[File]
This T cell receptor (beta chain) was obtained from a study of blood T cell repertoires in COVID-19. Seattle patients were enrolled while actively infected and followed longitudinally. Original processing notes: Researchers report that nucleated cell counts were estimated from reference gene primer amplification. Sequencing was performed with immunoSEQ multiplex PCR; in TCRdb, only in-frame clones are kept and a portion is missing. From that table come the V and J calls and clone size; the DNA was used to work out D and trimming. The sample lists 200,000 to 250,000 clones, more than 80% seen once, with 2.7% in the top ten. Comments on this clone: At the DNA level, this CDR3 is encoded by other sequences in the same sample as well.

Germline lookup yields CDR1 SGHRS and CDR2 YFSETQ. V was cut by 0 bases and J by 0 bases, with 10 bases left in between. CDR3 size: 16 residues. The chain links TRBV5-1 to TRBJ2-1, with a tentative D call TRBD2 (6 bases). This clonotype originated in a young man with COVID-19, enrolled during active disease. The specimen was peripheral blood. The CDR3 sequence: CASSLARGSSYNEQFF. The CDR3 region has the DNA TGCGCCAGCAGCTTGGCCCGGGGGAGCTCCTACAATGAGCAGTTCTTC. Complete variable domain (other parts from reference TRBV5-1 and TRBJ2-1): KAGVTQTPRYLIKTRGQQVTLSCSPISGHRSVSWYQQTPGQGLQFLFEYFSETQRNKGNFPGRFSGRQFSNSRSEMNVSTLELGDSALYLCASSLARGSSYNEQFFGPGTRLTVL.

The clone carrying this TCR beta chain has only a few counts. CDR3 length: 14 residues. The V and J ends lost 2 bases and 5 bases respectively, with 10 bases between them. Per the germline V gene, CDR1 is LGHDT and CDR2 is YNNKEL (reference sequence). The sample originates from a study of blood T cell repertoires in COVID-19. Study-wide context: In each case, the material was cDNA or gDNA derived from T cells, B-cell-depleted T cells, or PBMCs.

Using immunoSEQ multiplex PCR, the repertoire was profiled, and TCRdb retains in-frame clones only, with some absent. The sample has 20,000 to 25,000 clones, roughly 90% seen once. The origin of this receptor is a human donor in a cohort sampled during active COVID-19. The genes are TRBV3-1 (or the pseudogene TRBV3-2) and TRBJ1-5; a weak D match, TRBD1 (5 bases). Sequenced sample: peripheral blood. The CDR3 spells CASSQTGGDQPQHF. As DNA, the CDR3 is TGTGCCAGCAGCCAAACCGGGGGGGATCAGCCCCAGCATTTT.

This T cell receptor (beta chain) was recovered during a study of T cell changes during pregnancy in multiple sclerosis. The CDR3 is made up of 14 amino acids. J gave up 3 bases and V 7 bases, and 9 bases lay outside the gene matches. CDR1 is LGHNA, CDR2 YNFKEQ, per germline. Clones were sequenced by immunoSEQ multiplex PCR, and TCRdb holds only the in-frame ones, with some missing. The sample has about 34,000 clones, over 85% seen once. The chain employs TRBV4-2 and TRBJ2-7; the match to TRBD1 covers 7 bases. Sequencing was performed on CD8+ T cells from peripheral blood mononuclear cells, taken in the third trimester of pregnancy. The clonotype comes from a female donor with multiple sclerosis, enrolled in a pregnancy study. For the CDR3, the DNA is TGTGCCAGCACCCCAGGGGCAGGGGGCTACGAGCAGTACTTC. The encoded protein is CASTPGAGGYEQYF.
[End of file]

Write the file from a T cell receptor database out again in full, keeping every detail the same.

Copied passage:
This T cell receptor (beta chain) was obtained from a study of blood T cell repertoires in COVID-19. Seattle patients were enrolled while actively infected and followed longitudinally. Original processing notes: Researchers report that nucleated cell counts were estimated from reference gene primer amplification. Sequencing was performed with immunoSEQ multiplex PCR; in TCRdb, only in-frame clones are kept and a portion is missing. From that table come the V and J calls and clone size; the DNA was used to work out D and trimming. The sample lists 200,000 to 250,000 clones, more than 80% seen once, with 2.7% in the top ten. Comments on this clone: At the DNA level, this CDR3 is encoded by other sequences in the same sample as well.

Germline lookup yields CDR1 SGHRS and CDR2 YFSETQ. V was cut by 0 bases and J by 0 bases, with 10 bases left in between. CDR3 size: 16 residues. The chain links TRBV5-1 to TRBJ2-1, with a tentative D call TRBD2 (6 bases). This clonotype originated in a young man with COVID-19, enrolled during active disease. The specimen was peripheral blood. The CDR3 sequence: CASSLARGSSYNEQFF. The CDR3 region has the DNA TGCGCCAGCAGCTTGGCCCGGGGGAGCTCCTACAATGAGCAGTTCTTC. Complete variable domain (other parts from reference TRBV5-1 and TRBJ2-1): KAGVTQTPRYLIKTRGQQVTLSCSPISGHRSVSWYQQTPGQGLQFLFEYFSETQRNKGNFPGRFSGRQFSNSRSEMNVSTLELGDSALYLCASSLARGSSYNEQFFGPGTRLTVL.

The clone carrying this TCR beta chain has only a few counts. CDR3 length: 14 residues. The V and J ends lost 2 bases and 5 bases respectively, with 10 bases between them. Per the germline V gene, CDR1 is LGHDT and CDR2 is YNNKEL (reference sequence). The sample originates from a study of blood T cell repertoires in COVID-19. Study-wide context: In each case, the material was cDNA or gDNA derived from T cells, B-cell-depleted T cells, or PBMCs.

Using immunoSEQ multiplex PCR, the repertoire was profiled, and TCRdb retains in-frame clones only, with some absent. The sample has 20,000 to 25,000 clones, roughly 90% seen once. The origin of this receptor is a human donor in a cohort sampled during active COVID-19. The genes are TRBV3-1 (or the pseudogene TRBV3-2) and TRBJ1-5; a weak D match, TRBD1 (5 bases). Sequenced sample: peripheral blood. The CDR3 spells CASSQTGGDQPQHF. As DNA, the CDR3 is TGTGCCAGCAGCCAAACCGGGGGGGATCAGCCCCAGCATTTT.

This T cell receptor (beta chain) was recovered during a study of T cell changes during pregnancy in multiple sclerosis. The CDR3 is made up of 14 amino acids. J gave up 3 bases and V 7 bases, and 9 bases lay outside the gene matches. CDR1 is LGHNA, CDR2 YNFKEQ, per germline. Clones were sequenced by immunoSEQ multiplex PCR, and TCRdb holds only the in-frame ones, with some missing. The sample has about 34,000 clones, over 85% seen once. The chain employs TRBV4-2 and TRBJ2-7; the match to TRBD1 covers 7 bases. Sequencing was performed on CD8+ T cells from peripheral blood mononuclear cells, taken in the third trimester of pregnancy. The clonotype comes from a female donor with multiple sclerosis, enrolled in a pregnancy study. For the CDR3, the DNA is TGTGCCAGCACCCCAGGGGCAGGGGGCTACGAGCAGTACTTC. The encoded protein is CASTPGAGGYEQYF.